'A Clean Slate': Republican Governor, Democratic Lawmakers Look For Unity In Divided Government
The 2019 legislative session will inevitably include partisan fights and scathing floor debates, but on opening day at least, a spirit of unity prevailed in Montpelier.
As elected officials brace for showdowns over issues like paid family leave, a $15 minimum wage — not to mention how much government should spend to educate its children, clean up its water, and help the poor — Democratic lawmakers and the Republican governor say they’re trying to map out some common ground.
At an open-door gathering in his ceremonial office in the Statehouse Wednesday morning, Gov. Phil Scott said it’s a new year, “and a clean slate.”
“And I think there’s a lot we can be proud of, a lot we can work together on, a lot of enthusiasm this morning across party lines coming in to talk about what we can do together,” Scott said.
Scott and Democratic lawmakers have feuded bitterly at times over the past two years. But Scott said he anticipates having a more constructive relationship.
“Because I think we have a lot of the same goals, we just may have different approaches on how to get there. And we’ll just sort that all out,” Scott said.
Appeals for cross-party unity were the order of the day Wednesday. In a speech to newly elected members, House Speaker Mitzi Johnson addressed Republican Minority Leader Pattie McCoy by name.
“You have a vital role in bringing a range of perspectives to the table. And I’m committed to working together to make sure that all voices are heard,” Johnson said. “We cannot lead this state without you.”
Leaders of the House and Senate both said Wednesday that they want lawmakers to focus on the state’s struggling rural economy during the 2019 legislative session. In her opening day remarks, Johnson singled out problems facing rural areas — two of the greatest needs, she said, are improving cell service and guaranteeing access to broadband.
"We have to do more to make sure that we have a strong, diverse rural economy and agricultural sector moving forward," Johnson said. "And we have to ensure that our successes touch every corner of our state."
Senate President Pro Tem Tim Ashe said in a speech Wednesday morning that addressing income inequality, including the disparity between the state's cities and towns, should drive the work of the Legislature. He said there are now "two Vermonts" — one where families have a chance to improve their lives, and the other that leaves people stuck in low-wage jobs.
"I challenge each of you, I challenge each committee you will serve on, and I challenge myself to never let go of this one question: 'What can we do to improve life in the other Vermont?'" Ashe said. "Answering this question is all of our jobs, and touches on almost every policy area we'll work on."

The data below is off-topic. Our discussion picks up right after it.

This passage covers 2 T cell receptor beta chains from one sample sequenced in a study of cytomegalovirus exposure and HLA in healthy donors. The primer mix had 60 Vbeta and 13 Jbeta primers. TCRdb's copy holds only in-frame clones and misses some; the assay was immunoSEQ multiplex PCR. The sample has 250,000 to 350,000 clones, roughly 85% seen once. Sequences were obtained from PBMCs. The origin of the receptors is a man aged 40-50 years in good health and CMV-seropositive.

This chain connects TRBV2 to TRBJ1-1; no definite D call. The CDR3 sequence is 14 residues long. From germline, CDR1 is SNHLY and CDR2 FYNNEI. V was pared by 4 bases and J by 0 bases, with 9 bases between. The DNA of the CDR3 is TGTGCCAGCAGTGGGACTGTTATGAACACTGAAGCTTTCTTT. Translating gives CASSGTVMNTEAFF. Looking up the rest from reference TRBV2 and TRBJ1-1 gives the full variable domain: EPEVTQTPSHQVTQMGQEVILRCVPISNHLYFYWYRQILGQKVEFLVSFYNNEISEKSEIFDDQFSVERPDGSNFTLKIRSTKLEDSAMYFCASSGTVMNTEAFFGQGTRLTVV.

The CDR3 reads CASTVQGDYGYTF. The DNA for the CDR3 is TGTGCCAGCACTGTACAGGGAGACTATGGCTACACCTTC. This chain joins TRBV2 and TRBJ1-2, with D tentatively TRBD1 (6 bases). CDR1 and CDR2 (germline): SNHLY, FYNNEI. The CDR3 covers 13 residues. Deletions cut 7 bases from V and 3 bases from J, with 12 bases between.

Ashe mentioned raising the minimum wage and developing state policies to combat climate change as two top priorities.
But the voices seeking to be heard in Montpelier don’t belong exclusively to lawmakers. A broad range of constituencies braved heavy snow Wednesday to make sure they were part of the chorus.
They included people like JT Dodge, a Newbury resident who organized a rally against a proposed tax on carbon-emitting fuels.
“This is the opening of the legislative session. This is us rallying the troops,” Dodge said. “This is saying that, ‘We’re here — look, you can see us.’”
Lawmakers would have been hard pressed to miss Dodge and the 40 or so Vermonters who showed up for his anti-carbon-tax rally Wednesday - they all wore yellow traffic vests, as a nod to carbon tax protesters in France.
“I just can’t afford to spend more money — we can’t afford to spend more money on fuel to drive to work,” Dodge said.
Statehouse advocacy on Wednesday came from a diverse group of constituents.
Ginger Knight, a junior at U-32 High School in East Montpelier, spoke at an event hosted by Rights and Democracy. The organization will urge lawmakers to pass paid family and medical leave and a $15 minimum wage.
“Today I am here because the bills that you pass impact my life as well as all the other youth in Vermont,” Knight said.
For the freshman lawmakers who will have to weigh competing requests from various interest groups, the next few months will present a steep learning curve.
White River Junction Rep. Becca White is one of the 40 new faces in the House of Representatives. She said one of the better pieces of advice on legislating came from someone who reminded her she has two ears, and one mouth.
“I’ve heard over and over again that the best way to really accomplish your goals is to figure out who your allies are,” White said. “And I think you can do that better by listening than you can by just talking, so lots of listening and [a] little less talking than I normally would do.”